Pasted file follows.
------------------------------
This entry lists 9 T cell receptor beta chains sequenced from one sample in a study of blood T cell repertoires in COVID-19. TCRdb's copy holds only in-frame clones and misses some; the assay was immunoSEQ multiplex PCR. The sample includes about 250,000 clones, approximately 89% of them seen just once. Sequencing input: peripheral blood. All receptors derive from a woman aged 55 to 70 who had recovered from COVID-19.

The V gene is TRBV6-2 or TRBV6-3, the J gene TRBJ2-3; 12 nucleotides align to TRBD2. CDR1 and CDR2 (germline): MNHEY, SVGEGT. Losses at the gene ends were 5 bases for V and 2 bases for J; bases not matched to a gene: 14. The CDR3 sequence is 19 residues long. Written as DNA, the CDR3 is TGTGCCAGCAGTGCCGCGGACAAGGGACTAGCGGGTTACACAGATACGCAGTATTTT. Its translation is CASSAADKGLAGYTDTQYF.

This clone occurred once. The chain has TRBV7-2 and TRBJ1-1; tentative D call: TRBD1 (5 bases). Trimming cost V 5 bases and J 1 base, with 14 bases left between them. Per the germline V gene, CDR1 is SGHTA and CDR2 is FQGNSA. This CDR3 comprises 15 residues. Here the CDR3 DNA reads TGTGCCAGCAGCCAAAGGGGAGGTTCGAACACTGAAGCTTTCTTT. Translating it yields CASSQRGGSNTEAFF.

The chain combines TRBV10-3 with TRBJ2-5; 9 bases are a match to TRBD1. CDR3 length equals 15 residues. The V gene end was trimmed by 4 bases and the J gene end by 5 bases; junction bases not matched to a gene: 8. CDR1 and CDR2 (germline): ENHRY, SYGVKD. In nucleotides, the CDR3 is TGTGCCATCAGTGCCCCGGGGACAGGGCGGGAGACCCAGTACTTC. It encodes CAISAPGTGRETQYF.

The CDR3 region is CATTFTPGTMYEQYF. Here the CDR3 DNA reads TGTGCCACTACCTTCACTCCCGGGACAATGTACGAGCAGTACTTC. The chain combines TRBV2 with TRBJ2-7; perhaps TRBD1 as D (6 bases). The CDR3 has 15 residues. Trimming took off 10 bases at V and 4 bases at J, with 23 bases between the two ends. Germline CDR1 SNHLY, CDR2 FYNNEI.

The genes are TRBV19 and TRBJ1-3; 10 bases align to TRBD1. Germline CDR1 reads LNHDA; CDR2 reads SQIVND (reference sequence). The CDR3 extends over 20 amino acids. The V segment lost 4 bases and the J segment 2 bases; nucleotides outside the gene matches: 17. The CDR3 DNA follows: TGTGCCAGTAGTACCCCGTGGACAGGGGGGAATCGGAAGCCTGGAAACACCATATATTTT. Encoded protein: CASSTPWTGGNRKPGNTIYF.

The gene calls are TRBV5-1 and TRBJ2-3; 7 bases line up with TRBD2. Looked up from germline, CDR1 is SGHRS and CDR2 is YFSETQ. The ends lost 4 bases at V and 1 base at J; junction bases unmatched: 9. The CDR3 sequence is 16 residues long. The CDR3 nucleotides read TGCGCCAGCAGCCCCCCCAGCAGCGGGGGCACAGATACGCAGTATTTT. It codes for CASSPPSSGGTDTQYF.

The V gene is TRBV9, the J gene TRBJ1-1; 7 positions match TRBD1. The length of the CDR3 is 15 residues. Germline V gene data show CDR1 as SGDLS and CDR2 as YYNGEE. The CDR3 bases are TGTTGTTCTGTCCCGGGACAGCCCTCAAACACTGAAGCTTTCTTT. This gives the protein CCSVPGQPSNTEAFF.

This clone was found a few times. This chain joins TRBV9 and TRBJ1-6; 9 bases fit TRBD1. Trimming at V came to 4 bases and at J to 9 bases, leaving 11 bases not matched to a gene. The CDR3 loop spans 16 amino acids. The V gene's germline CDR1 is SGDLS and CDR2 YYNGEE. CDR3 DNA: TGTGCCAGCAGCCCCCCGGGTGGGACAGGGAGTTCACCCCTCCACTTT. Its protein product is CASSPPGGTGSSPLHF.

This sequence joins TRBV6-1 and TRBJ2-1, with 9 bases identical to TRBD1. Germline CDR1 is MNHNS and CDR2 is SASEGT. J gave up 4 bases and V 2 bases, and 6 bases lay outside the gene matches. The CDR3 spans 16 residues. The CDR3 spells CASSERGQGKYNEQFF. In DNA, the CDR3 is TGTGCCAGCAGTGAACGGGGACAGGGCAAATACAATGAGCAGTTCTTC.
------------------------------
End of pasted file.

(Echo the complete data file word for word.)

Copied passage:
This entry lists 9 T cell receptor beta chains sequenced from one sample in a study of blood T cell repertoires in COVID-19. TCRdb's copy holds only in-frame clones and misses some; the assay was immunoSEQ multiplex PCR. The sample includes about 250,000 clones, approximately 89% of them seen just once. Sequencing input: peripheral blood. All receptors derive from a woman aged 55 to 70 who had recovered from COVID-19.

The V gene is TRBV6-2 or TRBV6-3, the J gene TRBJ2-3; 12 nucleotides align to TRBD2. CDR1 and CDR2 (germline): MNHEY, SVGEGT. Losses at the gene ends were 5 bases for V and 2 bases for J; bases not matched to a gene: 14. The CDR3 sequence is 19 residues long. Written as DNA, the CDR3 is TGTGCCAGCAGTGCCGCGGACAAGGGACTAGCGGGTTACACAGATACGCAGTATTTT. Its translation is CASSAADKGLAGYTDTQYF.

This clone occurred once. The chain has TRBV7-2 and TRBJ1-1; tentative D call: TRBD1 (5 bases). Trimming cost V 5 bases and J 1 base, with 14 bases left between them. Per the germline V gene, CDR1 is SGHTA and CDR2 is FQGNSA. This CDR3 comprises 15 residues. Here the CDR3 DNA reads TGTGCCAGCAGCCAAAGGGGAGGTTCGAACACTGAAGCTTTCTTT. Translating it yields CASSQRGGSNTEAFF.

The chain combines TRBV10-3 with TRBJ2-5; 9 bases are a match to TRBD1. CDR3 length equals 15 residues. The V gene end was trimmed by 4 bases and the J gene end by 5 bases; junction bases not matched to a gene: 8. CDR1 and CDR2 (germline): ENHRY, SYGVKD. In nucleotides, the CDR3 is TGTGCCATCAGTGCCCCGGGGACAGGGCGGGAGACCCAGTACTTC. It encodes CAISAPGTGRETQYF.

The CDR3 region is CATTFTPGTMYEQYF. Here the CDR3 DNA reads TGTGCCACTACCTTCACTCCCGGGACAATGTACGAGCAGTACTTC. The chain combines TRBV2 with TRBJ2-7; perhaps TRBD1 as D (6 bases). The CDR3 has 15 residues. Trimming took off 10 bases at V and 4 bases at J, with 23 bases between the two ends. Germline CDR1 SNHLY, CDR2 FYNNEI.

The genes are TRBV19 and TRBJ1-3; 10 bases align to TRBD1. Germline CDR1 reads LNHDA; CDR2 reads SQIVND (reference sequence). The CDR3 extends over 20 amino acids. The V segment lost 4 bases and the J segment 2 bases; nucleotides outside the gene matches: 17. The CDR3 DNA follows: TGTGCCAGTAGTACCCCGTGGACAGGGGGGAATCGGAAGCCTGGAAACACCATATATTTT. Encoded protein: CASSTPWTGGNRKPGNTIYF.

The gene calls are TRBV5-1 and TRBJ2-3; 7 bases line up with TRBD2. Looked up from germline, CDR1 is SGHRS and CDR2 is YFSETQ. The ends lost 4 bases at V and 1 base at J; junction bases unmatched: 9. The CDR3 sequence is 16 residues long. The CDR3 nucleotides read TGCGCCAGCAGCCCCCCCAGCAGCGGGGGCACAGATACGCAGTATTTT. It codes for CASSPPSSGGTDTQYF.

The V gene is TRBV9, the J gene TRBJ1-1; 7 positions match TRBD1. The length of the CDR3 is 15 residues. Germline V gene data show CDR1 as SGDLS and CDR2 as YYNGEE. The CDR3 bases are TGTTGTTCTGTCCCGGGACAGCCCTCAAACACTGAAGCTTTCTTT. This gives the protein CCSVPGQPSNTEAFF.

This clone was found a few times. This chain joins TRBV9 and TRBJ1-6; 9 bases fit TRBD1. Trimming at V came to 4 bases and at J to 9 bases, leaving 11 bases not matched to a gene. The CDR3 loop spans 16 amino acids. The V gene's germline CDR1 is SGDLS and CDR2 YYNGEE. CDR3 DNA: TGTGCCAGCAGCCCCCCGGGTGGGACAGGGAGTTCACCCCTCCACTTT. Its protein product is CASSPPGGTGSSPLHF.

This sequence joins TRBV6-1 and TRBJ2-1, with 9 bases identical to TRBD1. Germline CDR1 is MNHNS and CDR2 is SASEGT. J gave up 4 bases and V 2 bases, and 6 bases lay outside the gene matches. The CDR3 spans 16 residues. The CDR3 spells CASSERGQGKYNEQFF. In DNA, the CDR3 is TGTGCCAGCAGTGAACGGGGACAGGGCAAATACAATGAGCAGTTCTTC.